The positive implications of the arrival of the quantum era are obvious. However, not all potential uses of quantum computing power are quite so benign. Quantum computers are ideally suited to solving complex mathematical problems, such as the factoring of large numbers, which is at the core of asymmetric cryptosystems. This has serious implications for cybersecurity.
Indeed, cybersecurity relies on a rather restricted number of cryptographic primitives. Foremost among them are the well-known RSA and ECC algorithms. Both are based on the hardness of factoring, which does not hold true anymore once quantum computers are available.
As the critical lifespan of data gets longer, the danger becomes more tangible. Data stolen today does not have to be decrypted today to hold value. Financial, healthcare and intellectual property data stolen today could still be relevant in 10 years’ time.
The ability to download now and decrypt later means than, even if they are only available in several years, quantum computers pose a genuine threat to data security today.
In response to the threat of the quantum computer, there is a need to replace the current cybersecurity infrastructure with a new quantum-safe one. For this purpose, cybersecurity innovators are turning to a variety of technologies.
First, one can replace current cryptographic algorithms, which will not withstand the arrival of the quantum computer, by a new set of quantum-resistant algorithms, also known as post-quantum algorithms. The search for suitable algorithms has been formalised by a process led by the NIST in the USA.
Candidates for various cryptographic functions are currently under scrutiny. Standardisation is expected within 4 to 5 years. However, there is a distinct possibility that new quantum algorithms, i.e. algorithms operating on quantum computers, may threaten these. The risk may be unreasonable for data with high and long-term value.
Alternatively, in an interesting twist, one can use quantum technologies themselves, and in particular quantum cryptography to counter the emerging threat. Advances in the development of quantum key generation and quantum key distribution (QKD) for example are well underway.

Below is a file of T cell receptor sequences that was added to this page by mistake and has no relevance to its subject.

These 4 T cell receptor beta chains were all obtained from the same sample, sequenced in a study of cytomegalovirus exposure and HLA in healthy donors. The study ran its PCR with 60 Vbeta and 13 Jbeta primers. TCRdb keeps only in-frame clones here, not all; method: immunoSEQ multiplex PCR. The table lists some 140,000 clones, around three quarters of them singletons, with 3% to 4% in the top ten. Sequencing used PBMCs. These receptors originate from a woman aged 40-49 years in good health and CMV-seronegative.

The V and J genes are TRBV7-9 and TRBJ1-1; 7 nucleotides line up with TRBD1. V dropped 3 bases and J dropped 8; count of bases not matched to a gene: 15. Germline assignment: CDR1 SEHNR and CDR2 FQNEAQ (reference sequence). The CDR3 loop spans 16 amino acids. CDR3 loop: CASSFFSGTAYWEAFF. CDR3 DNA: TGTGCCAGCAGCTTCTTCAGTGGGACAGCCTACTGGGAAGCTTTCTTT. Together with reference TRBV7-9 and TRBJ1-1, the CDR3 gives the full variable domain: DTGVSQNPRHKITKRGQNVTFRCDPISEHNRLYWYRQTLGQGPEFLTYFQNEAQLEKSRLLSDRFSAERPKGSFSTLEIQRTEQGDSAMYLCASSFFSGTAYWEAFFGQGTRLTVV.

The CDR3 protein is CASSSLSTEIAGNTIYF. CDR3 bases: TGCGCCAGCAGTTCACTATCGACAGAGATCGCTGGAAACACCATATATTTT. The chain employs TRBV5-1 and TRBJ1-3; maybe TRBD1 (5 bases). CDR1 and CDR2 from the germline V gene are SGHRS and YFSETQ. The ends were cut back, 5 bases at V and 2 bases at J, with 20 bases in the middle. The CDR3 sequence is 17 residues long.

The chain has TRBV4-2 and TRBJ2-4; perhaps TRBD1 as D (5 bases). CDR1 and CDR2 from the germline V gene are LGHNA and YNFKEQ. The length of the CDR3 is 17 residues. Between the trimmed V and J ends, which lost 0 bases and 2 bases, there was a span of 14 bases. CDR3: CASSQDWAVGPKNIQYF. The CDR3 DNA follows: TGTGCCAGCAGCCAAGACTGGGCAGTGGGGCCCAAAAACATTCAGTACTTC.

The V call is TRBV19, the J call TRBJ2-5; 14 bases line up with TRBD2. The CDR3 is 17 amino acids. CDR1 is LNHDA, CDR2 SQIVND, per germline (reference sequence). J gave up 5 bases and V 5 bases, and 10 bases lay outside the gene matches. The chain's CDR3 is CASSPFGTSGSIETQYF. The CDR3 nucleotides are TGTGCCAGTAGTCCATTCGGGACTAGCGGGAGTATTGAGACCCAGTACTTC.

QKD is a breakthrough technology that exploits one of the fundamental principles of quantum physics (observation causes perturbation) to ensure forward secrecy of encryption keys across an optical fibre network, or across free space. Any attempt to eavesdrop on the network would be detected and passive interception is rendered impossible.
Using QKD now will provide immediate protection to your data in the face of today’s brute force attacks, ensure that data with a long shelf life is protected against future attacks and safeguard high-value data in a post-quantum computing world.
Unlike the quantum computer, QKD is already a reality. There is a number of real-world installations of QKD already in place. This includes a 2000 km-long infrastructure backbone in China, used to secure data exchanged between Beijing and Shanghai (and all points in between). This is currently being extended to an 11’000 backbone, which will cover most of Eastern China.
In Europe, the QComm hub has recently launched the UK Quantum Network (UKQN), while other QKD networks are planned in several countries. In the USA, QKD real-world implementation is led by a private company, Quantum Exchange. Quantum Exchange is building a key-as-a-service infrastructure to link financial companies in the New York area, with more to come.
ID Quantique is a pioneer in the field of quantum security solutions, delivering a certified source of entropy for key generation with our Quantis range and provably secure key exchange via our Clavis and Cerberis range of products.
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